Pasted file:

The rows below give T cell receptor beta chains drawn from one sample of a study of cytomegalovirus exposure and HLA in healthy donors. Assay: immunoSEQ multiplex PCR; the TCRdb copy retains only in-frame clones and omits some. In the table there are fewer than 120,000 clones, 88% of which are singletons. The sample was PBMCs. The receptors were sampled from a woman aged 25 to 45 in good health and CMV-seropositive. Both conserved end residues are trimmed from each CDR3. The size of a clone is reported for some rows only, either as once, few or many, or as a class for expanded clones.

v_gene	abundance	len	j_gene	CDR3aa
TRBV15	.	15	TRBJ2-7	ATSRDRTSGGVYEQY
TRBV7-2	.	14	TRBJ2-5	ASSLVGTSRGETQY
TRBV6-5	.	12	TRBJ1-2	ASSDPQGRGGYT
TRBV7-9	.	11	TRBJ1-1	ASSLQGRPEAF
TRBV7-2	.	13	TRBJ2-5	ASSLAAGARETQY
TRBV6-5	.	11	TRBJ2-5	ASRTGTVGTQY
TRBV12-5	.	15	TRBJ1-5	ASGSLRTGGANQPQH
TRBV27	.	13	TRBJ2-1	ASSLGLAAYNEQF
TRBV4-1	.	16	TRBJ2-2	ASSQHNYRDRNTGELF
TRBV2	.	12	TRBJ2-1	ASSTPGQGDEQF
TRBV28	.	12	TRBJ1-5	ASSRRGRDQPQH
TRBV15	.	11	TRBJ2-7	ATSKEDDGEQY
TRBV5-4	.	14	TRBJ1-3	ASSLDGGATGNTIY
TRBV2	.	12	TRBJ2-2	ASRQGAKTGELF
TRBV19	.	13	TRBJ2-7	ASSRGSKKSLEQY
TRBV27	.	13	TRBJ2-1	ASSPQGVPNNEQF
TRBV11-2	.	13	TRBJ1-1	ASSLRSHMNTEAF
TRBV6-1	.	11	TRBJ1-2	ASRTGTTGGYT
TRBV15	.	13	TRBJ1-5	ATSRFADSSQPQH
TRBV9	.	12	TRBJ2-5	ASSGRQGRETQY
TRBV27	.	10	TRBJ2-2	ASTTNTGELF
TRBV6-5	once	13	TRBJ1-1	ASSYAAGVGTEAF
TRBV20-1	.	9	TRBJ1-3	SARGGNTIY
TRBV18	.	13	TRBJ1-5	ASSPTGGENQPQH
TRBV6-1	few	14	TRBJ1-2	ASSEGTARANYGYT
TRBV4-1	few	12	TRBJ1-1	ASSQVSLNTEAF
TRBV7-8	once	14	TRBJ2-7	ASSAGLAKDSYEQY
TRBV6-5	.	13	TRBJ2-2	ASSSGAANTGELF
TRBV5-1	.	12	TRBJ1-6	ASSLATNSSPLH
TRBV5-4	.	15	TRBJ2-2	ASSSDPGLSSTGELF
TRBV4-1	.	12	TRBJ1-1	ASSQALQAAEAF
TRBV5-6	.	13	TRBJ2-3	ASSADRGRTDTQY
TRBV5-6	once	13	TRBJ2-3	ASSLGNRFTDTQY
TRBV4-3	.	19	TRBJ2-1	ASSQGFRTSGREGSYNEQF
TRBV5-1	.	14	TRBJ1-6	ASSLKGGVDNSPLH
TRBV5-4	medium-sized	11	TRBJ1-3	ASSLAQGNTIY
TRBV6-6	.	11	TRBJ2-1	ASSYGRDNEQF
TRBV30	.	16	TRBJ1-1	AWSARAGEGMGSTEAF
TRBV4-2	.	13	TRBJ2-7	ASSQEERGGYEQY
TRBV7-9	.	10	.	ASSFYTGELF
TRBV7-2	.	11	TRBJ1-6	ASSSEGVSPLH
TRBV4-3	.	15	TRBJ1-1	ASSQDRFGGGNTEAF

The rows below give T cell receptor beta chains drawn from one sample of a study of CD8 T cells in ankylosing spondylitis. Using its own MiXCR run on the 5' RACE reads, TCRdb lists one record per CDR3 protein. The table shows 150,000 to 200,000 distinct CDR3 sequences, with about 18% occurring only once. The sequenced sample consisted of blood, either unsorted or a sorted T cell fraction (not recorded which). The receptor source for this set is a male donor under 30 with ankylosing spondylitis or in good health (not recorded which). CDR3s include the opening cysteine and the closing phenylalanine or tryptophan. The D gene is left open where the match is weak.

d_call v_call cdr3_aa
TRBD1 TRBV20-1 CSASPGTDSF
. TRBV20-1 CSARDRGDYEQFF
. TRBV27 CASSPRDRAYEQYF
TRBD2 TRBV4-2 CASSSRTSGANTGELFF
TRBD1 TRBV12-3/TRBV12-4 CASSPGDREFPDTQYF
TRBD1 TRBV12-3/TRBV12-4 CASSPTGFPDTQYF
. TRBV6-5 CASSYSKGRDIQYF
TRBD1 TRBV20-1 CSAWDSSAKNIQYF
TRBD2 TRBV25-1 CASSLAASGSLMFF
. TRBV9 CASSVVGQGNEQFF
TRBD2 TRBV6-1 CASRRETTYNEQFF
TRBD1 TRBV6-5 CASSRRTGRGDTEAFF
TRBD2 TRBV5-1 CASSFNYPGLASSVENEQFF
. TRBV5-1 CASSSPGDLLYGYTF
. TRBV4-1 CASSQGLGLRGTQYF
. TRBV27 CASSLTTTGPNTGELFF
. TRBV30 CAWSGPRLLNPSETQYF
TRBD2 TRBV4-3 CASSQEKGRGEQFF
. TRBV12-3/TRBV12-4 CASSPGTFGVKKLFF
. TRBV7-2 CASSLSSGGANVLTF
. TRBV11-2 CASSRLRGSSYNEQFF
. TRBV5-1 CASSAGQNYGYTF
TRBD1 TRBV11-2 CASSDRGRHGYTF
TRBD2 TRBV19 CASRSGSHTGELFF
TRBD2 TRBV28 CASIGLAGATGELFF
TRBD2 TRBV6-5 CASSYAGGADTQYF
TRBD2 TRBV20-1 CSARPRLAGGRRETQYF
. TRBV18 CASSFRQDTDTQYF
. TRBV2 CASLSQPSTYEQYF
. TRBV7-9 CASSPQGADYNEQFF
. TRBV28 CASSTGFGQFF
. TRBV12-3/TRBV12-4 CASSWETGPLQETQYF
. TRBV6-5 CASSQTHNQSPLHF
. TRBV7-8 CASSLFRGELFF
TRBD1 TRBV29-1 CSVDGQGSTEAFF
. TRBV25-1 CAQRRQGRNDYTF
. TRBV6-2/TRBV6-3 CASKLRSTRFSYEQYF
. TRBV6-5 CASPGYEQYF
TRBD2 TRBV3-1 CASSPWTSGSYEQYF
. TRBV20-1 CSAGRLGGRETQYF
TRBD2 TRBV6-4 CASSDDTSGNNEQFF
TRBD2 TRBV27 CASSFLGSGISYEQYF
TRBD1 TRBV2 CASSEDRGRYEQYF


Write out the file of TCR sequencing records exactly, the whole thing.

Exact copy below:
The rows below give T cell receptor beta chains drawn from one sample of a study of cytomegalovirus exposure and HLA in healthy donors. Assay: immunoSEQ multiplex PCR; the TCRdb copy retains only in-frame clones and omits some. In the table there are fewer than 120,000 clones, 88% of which are singletons. The sample was PBMCs. The receptors were sampled from a woman aged 25 to 45 in good health and CMV-seropositive. Both conserved end residues are trimmed from each CDR3. The size of a clone is reported for some rows only, either as once, few or many, or as a class for expanded clones.

v_gene	abundance	len	j_gene	CDR3aa
TRBV15	.	15	TRBJ2-7	ATSRDRTSGGVYEQY
TRBV7-2	.	14	TRBJ2-5	ASSLVGTSRGETQY
TRBV6-5	.	12	TRBJ1-2	ASSDPQGRGGYT
TRBV7-9	.	11	TRBJ1-1	ASSLQGRPEAF
TRBV7-2	.	13	TRBJ2-5	ASSLAAGARETQY
TRBV6-5	.	11	TRBJ2-5	ASRTGTVGTQY
TRBV12-5	.	15	TRBJ1-5	ASGSLRTGGANQPQH
TRBV27	.	13	TRBJ2-1	ASSLGLAAYNEQF
TRBV4-1	.	16	TRBJ2-2	ASSQHNYRDRNTGELF
TRBV2	.	12	TRBJ2-1	ASSTPGQGDEQF
TRBV28	.	12	TRBJ1-5	ASSRRGRDQPQH
TRBV15	.	11	TRBJ2-7	ATSKEDDGEQY
TRBV5-4	.	14	TRBJ1-3	ASSLDGGATGNTIY
TRBV2	.	12	TRBJ2-2	ASRQGAKTGELF
TRBV19	.	13	TRBJ2-7	ASSRGSKKSLEQY
TRBV27	.	13	TRBJ2-1	ASSPQGVPNNEQF
TRBV11-2	.	13	TRBJ1-1	ASSLRSHMNTEAF
TRBV6-1	.	11	TRBJ1-2	ASRTGTTGGYT
TRBV15	.	13	TRBJ1-5	ATSRFADSSQPQH
TRBV9	.	12	TRBJ2-5	ASSGRQGRETQY
TRBV27	.	10	TRBJ2-2	ASTTNTGELF
TRBV6-5	once	13	TRBJ1-1	ASSYAAGVGTEAF
TRBV20-1	.	9	TRBJ1-3	SARGGNTIY
TRBV18	.	13	TRBJ1-5	ASSPTGGENQPQH
TRBV6-1	few	14	TRBJ1-2	ASSEGTARANYGYT
TRBV4-1	few	12	TRBJ1-1	ASSQVSLNTEAF
TRBV7-8	once	14	TRBJ2-7	ASSAGLAKDSYEQY
TRBV6-5	.	13	TRBJ2-2	ASSSGAANTGELF
TRBV5-1	.	12	TRBJ1-6	ASSLATNSSPLH
TRBV5-4	.	15	TRBJ2-2	ASSSDPGLSSTGELF
TRBV4-1	.	12	TRBJ1-1	ASSQALQAAEAF
TRBV5-6	.	13	TRBJ2-3	ASSADRGRTDTQY
TRBV5-6	once	13	TRBJ2-3	ASSLGNRFTDTQY
TRBV4-3	.	19	TRBJ2-1	ASSQGFRTSGREGSYNEQF
TRBV5-1	.	14	TRBJ1-6	ASSLKGGVDNSPLH
TRBV5-4	medium-sized	11	TRBJ1-3	ASSLAQGNTIY
TRBV6-6	.	11	TRBJ2-1	ASSYGRDNEQF
TRBV30	.	16	TRBJ1-1	AWSARAGEGMGSTEAF
TRBV4-2	.	13	TRBJ2-7	ASSQEERGGYEQY
TRBV7-9	.	10	.	ASSFYTGELF
TRBV7-2	.	11	TRBJ1-6	ASSSEGVSPLH
TRBV4-3	.	15	TRBJ1-1	ASSQDRFGGGNTEAF

The rows below give T cell receptor beta chains drawn from one sample of a study of CD8 T cells in ankylosing spondylitis. Using its own MiXCR run on the 5' RACE reads, TCRdb lists one record per CDR3 protein. The table shows 150,000 to 200,000 distinct CDR3 sequences, with about 18% occurring only once. The sequenced sample consisted of blood, either unsorted or a sorted T cell fraction (not recorded which). The receptor source for this set is a male donor under 30 with ankylosing spondylitis or in good health (not recorded which). CDR3s include the opening cysteine and the closing phenylalanine or tryptophan. The D gene is left open where the match is weak.

d_call v_call cdr3_aa
TRBD1 TRBV20-1 CSASPGTDSF
. TRBV20-1 CSARDRGDYEQFF
. TRBV27 CASSPRDRAYEQYF
TRBD2 TRBV4-2 CASSSRTSGANTGELFF
TRBD1 TRBV12-3/TRBV12-4 CASSPGDREFPDTQYF
TRBD1 TRBV12-3/TRBV12-4 CASSPTGFPDTQYF
. TRBV6-5 CASSYSKGRDIQYF
TRBD1 TRBV20-1 CSAWDSSAKNIQYF
TRBD2 TRBV25-1 CASSLAASGSLMFF
. TRBV9 CASSVVGQGNEQFF
TRBD2 TRBV6-1 CASRRETTYNEQFF
TRBD1 TRBV6-5 CASSRRTGRGDTEAFF
TRBD2 TRBV5-1 CASSFNYPGLASSVENEQFF
. TRBV5-1 CASSSPGDLLYGYTF
. TRBV4-1 CASSQGLGLRGTQYF
. TRBV27 CASSLTTTGPNTGELFF
. TRBV30 CAWSGPRLLNPSETQYF
TRBD2 TRBV4-3 CASSQEKGRGEQFF
. TRBV12-3/TRBV12-4 CASSPGTFGVKKLFF
. TRBV7-2 CASSLSSGGANVLTF
. TRBV11-2 CASSRLRGSSYNEQFF
. TRBV5-1 CASSAGQNYGYTF
TRBD1 TRBV11-2 CASSDRGRHGYTF
TRBD2 TRBV19 CASRSGSHTGELFF
TRBD2 TRBV28 CASIGLAGATGELFF
TRBD2 TRBV6-5 CASSYAGGADTQYF
TRBD2 TRBV20-1 CSARPRLAGGRRETQYF
. TRBV18 CASSFRQDTDTQYF
. TRBV2 CASLSQPSTYEQYF
. TRBV7-9 CASSPQGADYNEQFF
. TRBV28 CASSTGFGQFF
. TRBV12-3/TRBV12-4 CASSWETGPLQETQYF
. TRBV6-5 CASSQTHNQSPLHF
. TRBV7-8 CASSLFRGELFF
TRBD1 TRBV29-1 CSVDGQGSTEAFF
. TRBV25-1 CAQRRQGRNDYTF
. TRBV6-2/TRBV6-3 CASKLRSTRFSYEQYF
. TRBV6-5 CASPGYEQYF
TRBD2 TRBV3-1 CASSPWTSGSYEQYF
. TRBV20-1 CSAGRLGGRETQYF
TRBD2 TRBV6-4 CASSDDTSGNNEQFF
TRBD2 TRBV27 CASSFLGSGISYEQYF
TRBD1 TRBV2 CASSEDRGRYEQYF